- n. Hence— A pint of ale, beer, or wine served in a yard-glass, and usually drunk for amusement or on a wager, on account of the likelihood of spilling or choking. Compare ale-yard.
- n. A piece of inclosed ground of small or moderate size; particularly, a piece of ground inclosing or adjoining a house or other building, or inclosed by it: as, a front yard; a court-yard; a dooryard; a churchyard; an inn-yard; a barn-yard; a vineyard.
- n. An inclosure within which any work or business is carried on: as, a brick-yard; a wood-yard; a tan-yard; a dock-yard; a stock-yard; a navy-yard.
- n. In railway usage, the space or tract adjacent to a railway station or terminus, which is used for the switching or making up of trains, the accommodation of rolling-stock, and similar purposes.
- n. A garden; now, chiefly, a kitchen- or cottage-garden: as, a kale-yard.
- n. The winter pasture or browsing-ground of moose and deer; a moose-yard.
- n. A measure of land in England, varying locally: in Buckinghamshire, formerly, 28 to 40 acres; in Wiltshire, a quarter of an acre. Compare yard-land.
from WordNet 3.0 Copyright 2006 by Princeton University. All rights reserved.
- n. a unit of volume (as for sand or gravel)
- n. a tract of land where logs are accumulated
- n. a unit of length equal to 3 feet; defined as 91.44 centimeters; originally taken to be the average length of a stride
- n. a long horizontal spar tapered at the end and used to support and spread a square sail or lateen
- n. the enclosed land around a house or other building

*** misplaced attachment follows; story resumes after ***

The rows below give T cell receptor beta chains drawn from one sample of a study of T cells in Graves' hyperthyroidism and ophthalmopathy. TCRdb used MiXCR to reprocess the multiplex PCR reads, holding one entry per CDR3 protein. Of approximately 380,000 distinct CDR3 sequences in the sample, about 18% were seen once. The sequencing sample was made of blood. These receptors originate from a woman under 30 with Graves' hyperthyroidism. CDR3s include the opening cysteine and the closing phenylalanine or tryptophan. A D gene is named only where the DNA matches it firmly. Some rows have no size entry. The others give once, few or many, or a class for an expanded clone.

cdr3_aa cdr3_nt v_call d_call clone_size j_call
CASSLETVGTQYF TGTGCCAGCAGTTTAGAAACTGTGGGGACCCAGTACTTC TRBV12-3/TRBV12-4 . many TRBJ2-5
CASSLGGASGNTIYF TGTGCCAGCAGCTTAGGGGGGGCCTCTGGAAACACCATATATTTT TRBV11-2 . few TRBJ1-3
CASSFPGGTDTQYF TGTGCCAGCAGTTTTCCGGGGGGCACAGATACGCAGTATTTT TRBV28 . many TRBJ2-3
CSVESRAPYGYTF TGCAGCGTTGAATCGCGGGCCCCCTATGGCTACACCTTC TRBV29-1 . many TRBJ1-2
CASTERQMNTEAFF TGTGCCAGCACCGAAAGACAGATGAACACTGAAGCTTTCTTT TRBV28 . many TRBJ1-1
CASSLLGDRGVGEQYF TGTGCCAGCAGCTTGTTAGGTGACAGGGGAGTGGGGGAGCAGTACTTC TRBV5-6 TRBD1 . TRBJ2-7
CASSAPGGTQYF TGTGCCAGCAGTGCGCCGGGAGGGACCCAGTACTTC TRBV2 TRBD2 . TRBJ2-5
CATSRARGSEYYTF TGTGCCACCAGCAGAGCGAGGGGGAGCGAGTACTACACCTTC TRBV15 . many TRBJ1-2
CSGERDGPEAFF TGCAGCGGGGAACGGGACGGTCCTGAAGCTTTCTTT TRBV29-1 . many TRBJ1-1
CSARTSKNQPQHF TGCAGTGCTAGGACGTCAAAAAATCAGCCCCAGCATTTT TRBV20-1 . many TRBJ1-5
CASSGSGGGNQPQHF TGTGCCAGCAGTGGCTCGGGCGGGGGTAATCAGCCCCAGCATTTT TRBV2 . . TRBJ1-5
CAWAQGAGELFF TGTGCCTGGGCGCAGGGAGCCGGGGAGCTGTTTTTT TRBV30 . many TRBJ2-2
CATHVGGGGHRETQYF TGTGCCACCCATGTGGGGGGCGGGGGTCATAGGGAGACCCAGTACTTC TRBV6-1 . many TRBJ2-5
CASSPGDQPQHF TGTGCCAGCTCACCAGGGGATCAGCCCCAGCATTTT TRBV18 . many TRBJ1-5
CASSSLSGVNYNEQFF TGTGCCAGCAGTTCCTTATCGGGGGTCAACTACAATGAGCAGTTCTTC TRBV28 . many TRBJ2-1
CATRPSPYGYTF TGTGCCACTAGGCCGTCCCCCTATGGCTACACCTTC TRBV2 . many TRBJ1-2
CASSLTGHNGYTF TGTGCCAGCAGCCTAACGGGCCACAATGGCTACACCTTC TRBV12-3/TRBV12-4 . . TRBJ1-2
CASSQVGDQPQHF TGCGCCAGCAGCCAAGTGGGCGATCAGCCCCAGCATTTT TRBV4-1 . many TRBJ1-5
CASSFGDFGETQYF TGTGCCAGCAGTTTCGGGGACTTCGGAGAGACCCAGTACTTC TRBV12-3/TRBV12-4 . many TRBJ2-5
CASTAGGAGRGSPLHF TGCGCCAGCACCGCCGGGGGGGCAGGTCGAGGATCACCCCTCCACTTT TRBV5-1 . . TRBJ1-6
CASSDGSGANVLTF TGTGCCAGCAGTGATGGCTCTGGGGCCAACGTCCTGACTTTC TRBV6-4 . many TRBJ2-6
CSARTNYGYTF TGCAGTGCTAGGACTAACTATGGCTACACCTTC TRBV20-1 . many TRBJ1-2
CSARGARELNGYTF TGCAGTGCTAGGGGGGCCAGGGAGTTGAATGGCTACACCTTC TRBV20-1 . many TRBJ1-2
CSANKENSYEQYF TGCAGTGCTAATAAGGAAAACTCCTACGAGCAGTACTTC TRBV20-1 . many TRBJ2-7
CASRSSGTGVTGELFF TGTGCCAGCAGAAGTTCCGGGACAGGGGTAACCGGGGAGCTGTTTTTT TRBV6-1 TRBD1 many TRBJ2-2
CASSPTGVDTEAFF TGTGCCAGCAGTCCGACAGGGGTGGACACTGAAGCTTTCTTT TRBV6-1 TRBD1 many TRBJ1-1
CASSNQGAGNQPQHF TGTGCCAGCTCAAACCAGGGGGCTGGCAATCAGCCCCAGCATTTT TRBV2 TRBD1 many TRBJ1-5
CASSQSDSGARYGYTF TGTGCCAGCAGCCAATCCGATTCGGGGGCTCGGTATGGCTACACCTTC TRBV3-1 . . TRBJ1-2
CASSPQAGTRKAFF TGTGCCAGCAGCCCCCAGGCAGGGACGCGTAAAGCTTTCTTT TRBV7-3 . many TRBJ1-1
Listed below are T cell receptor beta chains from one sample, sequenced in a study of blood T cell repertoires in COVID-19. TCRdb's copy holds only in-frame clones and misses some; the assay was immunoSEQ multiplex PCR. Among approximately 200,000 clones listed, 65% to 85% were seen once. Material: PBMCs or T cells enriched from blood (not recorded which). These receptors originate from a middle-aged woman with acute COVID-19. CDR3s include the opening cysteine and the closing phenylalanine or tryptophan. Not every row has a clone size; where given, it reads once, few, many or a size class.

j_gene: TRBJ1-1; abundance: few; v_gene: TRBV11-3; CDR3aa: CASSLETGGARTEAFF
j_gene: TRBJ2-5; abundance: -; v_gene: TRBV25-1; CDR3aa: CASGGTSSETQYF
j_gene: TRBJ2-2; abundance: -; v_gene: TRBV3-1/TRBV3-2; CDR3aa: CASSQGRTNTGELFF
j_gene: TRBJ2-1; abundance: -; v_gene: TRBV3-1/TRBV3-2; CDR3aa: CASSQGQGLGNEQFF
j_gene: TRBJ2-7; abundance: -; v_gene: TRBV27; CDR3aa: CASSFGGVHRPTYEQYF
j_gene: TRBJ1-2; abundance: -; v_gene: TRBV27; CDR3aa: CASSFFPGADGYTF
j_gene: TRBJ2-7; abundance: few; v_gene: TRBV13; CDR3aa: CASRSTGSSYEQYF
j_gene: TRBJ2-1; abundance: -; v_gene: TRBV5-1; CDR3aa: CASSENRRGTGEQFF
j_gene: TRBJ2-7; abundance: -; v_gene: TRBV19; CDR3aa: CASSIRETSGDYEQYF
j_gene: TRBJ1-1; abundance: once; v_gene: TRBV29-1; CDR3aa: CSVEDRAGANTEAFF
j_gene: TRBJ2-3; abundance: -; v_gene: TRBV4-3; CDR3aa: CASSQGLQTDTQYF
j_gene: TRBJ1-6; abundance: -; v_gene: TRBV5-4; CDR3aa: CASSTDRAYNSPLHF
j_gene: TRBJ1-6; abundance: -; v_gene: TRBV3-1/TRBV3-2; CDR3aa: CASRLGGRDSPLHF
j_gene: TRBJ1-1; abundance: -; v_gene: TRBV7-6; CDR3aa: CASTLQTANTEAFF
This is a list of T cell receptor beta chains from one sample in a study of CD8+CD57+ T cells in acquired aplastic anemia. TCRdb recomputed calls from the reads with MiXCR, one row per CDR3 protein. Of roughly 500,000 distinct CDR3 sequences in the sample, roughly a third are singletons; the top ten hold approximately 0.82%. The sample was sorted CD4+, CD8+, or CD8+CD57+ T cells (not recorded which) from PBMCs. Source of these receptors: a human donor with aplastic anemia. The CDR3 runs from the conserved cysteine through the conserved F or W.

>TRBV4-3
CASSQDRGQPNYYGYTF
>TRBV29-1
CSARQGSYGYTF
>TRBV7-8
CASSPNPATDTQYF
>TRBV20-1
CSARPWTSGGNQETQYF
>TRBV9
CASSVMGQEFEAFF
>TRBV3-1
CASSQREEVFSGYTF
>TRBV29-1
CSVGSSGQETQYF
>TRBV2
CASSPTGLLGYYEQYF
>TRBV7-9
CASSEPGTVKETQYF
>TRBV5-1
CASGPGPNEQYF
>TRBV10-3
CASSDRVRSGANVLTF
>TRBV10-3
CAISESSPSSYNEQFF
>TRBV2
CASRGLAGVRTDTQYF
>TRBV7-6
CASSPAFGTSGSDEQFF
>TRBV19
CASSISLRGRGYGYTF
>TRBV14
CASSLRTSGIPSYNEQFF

- n. a tract of land enclosed for particular activities (sometimes paved and usually associated with buildings)
- n. an enclosure for animals (as chicken or livestock)
- n. the cardinal number that is the product of 10 and 100
- n. an area having a network of railway tracks and sidings for storage and maintenance of cars and engines
If you intended to sell or measure produce or goods of any kind, it would be essential to know how many pints or quarts are contained in a gallon, or in a bushel, or how many inches there are in a yard, and you also ought to know just what the quantity term _bushel_ or the measurement _yard_ means.
It'll work just fine. a yard is a yard and nothing will change that. when you yardage it from a tree stand it will be off a bit but just aim at the distance the animal is from the bottom of your treestand. make some markers before you go in your stand.
I know grass will grow in it because my yard is the same type of soil.
Not everyone who comes to Lower Greenville gets intoxicated & all bar & restaurant owners are not scum but your yard is an eyesore & a pig sty.
We've had enough rain lately that the soil in the yard is actually moist -- something that will unfortunately encourage the hell out of the weeds, I'm sure.
Claims that the yard is his 'cause he lives on the bottom.
After I left what they called the yard, I went into what we call the packing department where we packed the furniture.
Wexford pricked up his ears at it* No, it was true, she had never set foot pie 1121 or seen Natalie closer than across the L fexford noted that what she called the yard li by Kingsmarkham standards, a large len, dense with oleanders, peach trees and cacti.
I don't know that all the Haligonian washerwomen live around it, but certainly a good percentage of them must, for the yard is a network of lines from which sundry and divers garments are always streaming gaily to the breezes.
The things were packed, and Jack, the bull-dog, hoisted into the interior in a few minutes; Drysdale produced a long straight horn, which he called his yard of tin